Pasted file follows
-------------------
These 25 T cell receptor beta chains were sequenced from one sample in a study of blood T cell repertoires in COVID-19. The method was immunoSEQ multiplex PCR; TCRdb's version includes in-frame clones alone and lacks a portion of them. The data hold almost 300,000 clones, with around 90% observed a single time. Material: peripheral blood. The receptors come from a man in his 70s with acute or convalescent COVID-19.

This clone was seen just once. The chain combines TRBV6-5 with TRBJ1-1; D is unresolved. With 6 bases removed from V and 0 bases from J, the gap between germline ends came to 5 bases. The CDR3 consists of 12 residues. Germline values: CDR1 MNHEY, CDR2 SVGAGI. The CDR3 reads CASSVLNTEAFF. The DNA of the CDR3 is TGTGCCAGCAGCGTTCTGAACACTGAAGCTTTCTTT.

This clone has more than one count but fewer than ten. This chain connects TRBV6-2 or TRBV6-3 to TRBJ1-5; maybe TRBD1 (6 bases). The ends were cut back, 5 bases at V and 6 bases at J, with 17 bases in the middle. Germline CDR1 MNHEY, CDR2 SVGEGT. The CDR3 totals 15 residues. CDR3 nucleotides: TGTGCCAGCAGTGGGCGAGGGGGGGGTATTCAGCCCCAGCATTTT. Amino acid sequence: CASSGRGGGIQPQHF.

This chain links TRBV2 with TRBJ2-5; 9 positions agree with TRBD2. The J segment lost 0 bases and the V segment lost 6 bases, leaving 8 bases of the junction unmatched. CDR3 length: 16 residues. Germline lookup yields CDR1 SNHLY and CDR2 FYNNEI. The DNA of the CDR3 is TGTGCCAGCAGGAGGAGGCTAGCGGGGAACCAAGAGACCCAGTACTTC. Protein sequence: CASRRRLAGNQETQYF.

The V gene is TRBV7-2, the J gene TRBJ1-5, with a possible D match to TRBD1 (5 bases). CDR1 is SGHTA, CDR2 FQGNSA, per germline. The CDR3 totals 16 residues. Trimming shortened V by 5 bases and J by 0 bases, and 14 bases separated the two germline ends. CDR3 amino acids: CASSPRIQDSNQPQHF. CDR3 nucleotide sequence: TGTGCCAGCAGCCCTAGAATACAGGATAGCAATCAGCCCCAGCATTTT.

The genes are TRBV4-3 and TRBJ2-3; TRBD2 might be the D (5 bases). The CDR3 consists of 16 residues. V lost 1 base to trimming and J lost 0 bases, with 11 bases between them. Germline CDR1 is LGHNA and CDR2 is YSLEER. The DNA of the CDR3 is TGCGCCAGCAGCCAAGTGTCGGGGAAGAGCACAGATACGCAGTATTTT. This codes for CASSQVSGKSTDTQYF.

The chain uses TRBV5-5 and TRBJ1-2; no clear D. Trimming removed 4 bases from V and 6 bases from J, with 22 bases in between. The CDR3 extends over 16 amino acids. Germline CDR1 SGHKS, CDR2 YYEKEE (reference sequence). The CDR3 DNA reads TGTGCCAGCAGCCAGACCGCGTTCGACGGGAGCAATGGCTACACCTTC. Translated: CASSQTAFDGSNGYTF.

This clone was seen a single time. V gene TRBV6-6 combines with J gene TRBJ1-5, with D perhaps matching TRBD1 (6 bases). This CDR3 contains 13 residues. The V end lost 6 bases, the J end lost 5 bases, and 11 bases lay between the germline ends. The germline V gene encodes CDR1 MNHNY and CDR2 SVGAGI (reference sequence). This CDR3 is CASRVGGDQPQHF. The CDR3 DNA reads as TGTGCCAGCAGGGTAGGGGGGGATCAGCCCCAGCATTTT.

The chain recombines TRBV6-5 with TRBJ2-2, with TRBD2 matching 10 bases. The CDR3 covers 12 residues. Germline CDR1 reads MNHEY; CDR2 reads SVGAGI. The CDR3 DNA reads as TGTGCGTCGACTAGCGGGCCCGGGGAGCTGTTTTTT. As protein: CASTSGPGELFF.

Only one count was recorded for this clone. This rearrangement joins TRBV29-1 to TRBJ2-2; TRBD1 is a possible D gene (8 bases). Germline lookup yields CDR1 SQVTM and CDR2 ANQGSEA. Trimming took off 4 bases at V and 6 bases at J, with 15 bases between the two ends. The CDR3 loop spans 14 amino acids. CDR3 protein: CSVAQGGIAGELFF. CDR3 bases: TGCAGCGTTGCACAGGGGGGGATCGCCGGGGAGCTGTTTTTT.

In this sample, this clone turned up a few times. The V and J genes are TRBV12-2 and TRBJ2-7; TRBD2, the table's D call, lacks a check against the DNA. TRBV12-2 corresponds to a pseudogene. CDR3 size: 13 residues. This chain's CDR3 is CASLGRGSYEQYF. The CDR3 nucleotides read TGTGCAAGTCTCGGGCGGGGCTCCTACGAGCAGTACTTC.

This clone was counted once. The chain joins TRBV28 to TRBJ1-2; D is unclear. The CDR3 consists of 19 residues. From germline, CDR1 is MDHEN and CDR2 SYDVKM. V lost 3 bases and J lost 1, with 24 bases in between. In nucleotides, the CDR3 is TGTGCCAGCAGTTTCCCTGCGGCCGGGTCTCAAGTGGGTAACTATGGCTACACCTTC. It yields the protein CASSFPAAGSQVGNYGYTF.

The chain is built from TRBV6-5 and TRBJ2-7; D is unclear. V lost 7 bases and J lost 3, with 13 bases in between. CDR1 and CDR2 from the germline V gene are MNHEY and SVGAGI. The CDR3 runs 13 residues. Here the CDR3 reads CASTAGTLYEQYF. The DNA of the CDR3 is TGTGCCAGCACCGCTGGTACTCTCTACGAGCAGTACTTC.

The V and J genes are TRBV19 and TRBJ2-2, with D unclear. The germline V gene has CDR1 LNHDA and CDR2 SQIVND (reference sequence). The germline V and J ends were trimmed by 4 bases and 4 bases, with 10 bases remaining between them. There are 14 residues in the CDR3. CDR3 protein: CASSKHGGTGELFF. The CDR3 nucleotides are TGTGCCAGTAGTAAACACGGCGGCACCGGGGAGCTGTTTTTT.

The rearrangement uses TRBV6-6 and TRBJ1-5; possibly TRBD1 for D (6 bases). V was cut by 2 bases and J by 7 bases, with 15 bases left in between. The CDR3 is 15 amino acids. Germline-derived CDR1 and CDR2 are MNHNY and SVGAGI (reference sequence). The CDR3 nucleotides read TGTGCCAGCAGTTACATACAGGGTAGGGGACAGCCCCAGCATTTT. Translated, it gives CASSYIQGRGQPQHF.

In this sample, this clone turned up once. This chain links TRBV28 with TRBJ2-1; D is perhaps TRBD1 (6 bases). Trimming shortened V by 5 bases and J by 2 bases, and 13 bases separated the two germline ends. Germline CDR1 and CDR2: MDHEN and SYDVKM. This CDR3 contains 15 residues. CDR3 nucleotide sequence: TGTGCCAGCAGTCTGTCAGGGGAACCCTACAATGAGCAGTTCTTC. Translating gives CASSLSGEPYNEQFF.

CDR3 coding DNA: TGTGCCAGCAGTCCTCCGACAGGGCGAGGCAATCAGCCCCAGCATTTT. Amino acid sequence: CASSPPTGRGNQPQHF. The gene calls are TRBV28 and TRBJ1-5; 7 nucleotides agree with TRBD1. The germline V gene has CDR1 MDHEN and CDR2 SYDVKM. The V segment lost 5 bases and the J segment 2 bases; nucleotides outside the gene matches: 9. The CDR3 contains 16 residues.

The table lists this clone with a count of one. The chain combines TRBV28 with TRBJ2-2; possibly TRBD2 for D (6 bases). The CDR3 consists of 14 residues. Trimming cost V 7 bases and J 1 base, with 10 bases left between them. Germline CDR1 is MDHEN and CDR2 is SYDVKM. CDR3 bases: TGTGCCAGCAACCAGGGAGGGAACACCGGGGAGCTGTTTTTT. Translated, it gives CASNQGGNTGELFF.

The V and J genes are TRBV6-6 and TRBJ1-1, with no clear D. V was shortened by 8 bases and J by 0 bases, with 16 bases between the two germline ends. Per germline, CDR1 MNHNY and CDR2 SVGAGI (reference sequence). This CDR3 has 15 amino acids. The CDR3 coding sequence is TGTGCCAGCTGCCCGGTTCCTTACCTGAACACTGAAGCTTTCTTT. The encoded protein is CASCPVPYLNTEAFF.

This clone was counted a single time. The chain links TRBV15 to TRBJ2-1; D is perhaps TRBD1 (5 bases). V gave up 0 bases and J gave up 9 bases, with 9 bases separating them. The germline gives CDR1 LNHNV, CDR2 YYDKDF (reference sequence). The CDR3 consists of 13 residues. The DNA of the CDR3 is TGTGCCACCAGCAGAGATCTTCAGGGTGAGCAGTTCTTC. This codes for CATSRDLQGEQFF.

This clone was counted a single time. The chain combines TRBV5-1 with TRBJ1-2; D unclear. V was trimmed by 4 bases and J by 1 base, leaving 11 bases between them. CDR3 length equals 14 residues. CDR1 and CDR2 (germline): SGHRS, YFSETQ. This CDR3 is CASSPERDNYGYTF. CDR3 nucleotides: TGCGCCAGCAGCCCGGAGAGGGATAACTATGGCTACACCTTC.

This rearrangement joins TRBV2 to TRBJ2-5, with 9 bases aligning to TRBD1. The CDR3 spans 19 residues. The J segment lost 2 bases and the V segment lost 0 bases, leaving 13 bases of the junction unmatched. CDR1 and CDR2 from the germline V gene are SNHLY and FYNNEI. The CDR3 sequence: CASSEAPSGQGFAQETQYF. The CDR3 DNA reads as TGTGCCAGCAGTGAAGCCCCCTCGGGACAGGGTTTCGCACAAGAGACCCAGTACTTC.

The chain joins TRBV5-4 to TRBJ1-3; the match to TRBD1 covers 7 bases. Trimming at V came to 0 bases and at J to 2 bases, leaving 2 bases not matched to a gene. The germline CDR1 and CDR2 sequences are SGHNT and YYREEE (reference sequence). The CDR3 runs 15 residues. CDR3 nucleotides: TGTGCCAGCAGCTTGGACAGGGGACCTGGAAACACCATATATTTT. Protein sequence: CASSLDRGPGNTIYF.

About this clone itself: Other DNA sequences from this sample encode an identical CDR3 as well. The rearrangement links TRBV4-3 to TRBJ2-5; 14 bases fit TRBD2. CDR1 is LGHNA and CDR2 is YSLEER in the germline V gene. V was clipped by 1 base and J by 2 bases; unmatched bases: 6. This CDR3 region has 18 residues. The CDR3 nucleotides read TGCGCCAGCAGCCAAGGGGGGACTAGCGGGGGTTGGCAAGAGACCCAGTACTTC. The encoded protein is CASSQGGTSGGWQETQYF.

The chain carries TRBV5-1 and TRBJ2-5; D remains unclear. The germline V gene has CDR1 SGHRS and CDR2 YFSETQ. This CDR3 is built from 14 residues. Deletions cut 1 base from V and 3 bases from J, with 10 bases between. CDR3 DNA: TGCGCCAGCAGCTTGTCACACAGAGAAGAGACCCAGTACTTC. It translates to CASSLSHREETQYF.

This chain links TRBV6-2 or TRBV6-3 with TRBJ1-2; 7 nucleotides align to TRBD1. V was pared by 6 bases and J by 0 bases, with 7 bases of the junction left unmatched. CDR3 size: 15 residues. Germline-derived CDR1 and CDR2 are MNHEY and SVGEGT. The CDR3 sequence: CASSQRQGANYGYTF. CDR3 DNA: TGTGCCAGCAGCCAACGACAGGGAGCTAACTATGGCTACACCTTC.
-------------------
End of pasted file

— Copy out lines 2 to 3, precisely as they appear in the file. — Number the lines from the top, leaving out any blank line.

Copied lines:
This clone was seen just once. The chain combines TRBV6-5 with TRBJ1-1; D is unresolved. With 6 bases removed from V and 0 bases from J, the gap between germline ends came to 5 bases. The CDR3 consists of 12 residues. Germline values: CDR1 MNHEY, CDR2 SVGAGI. The CDR3 reads CASSVLNTEAFF. The DNA of the CDR3 is TGTGCCAGCAGCGTTCTGAACACTGAAGCTTTCTTT.

This clone has more than one count but fewer than ten. This chain connects TRBV6-2 or TRBV6-3 to TRBJ1-5; maybe TRBD1 (6 bases). The ends were cut back, 5 bases at V and 6 bases at J, with 17 bases in the middle. Germline CDR1 MNHEY, CDR2 SVGEGT. The CDR3 totals 15 residues. CDR3 nucleotides: TGTGCCAGCAGTGGGCGAGGGGGGGGTATTCAGCCCCAGCATTTT. Amino acid sequence: CASSGRGGGIQPQHF.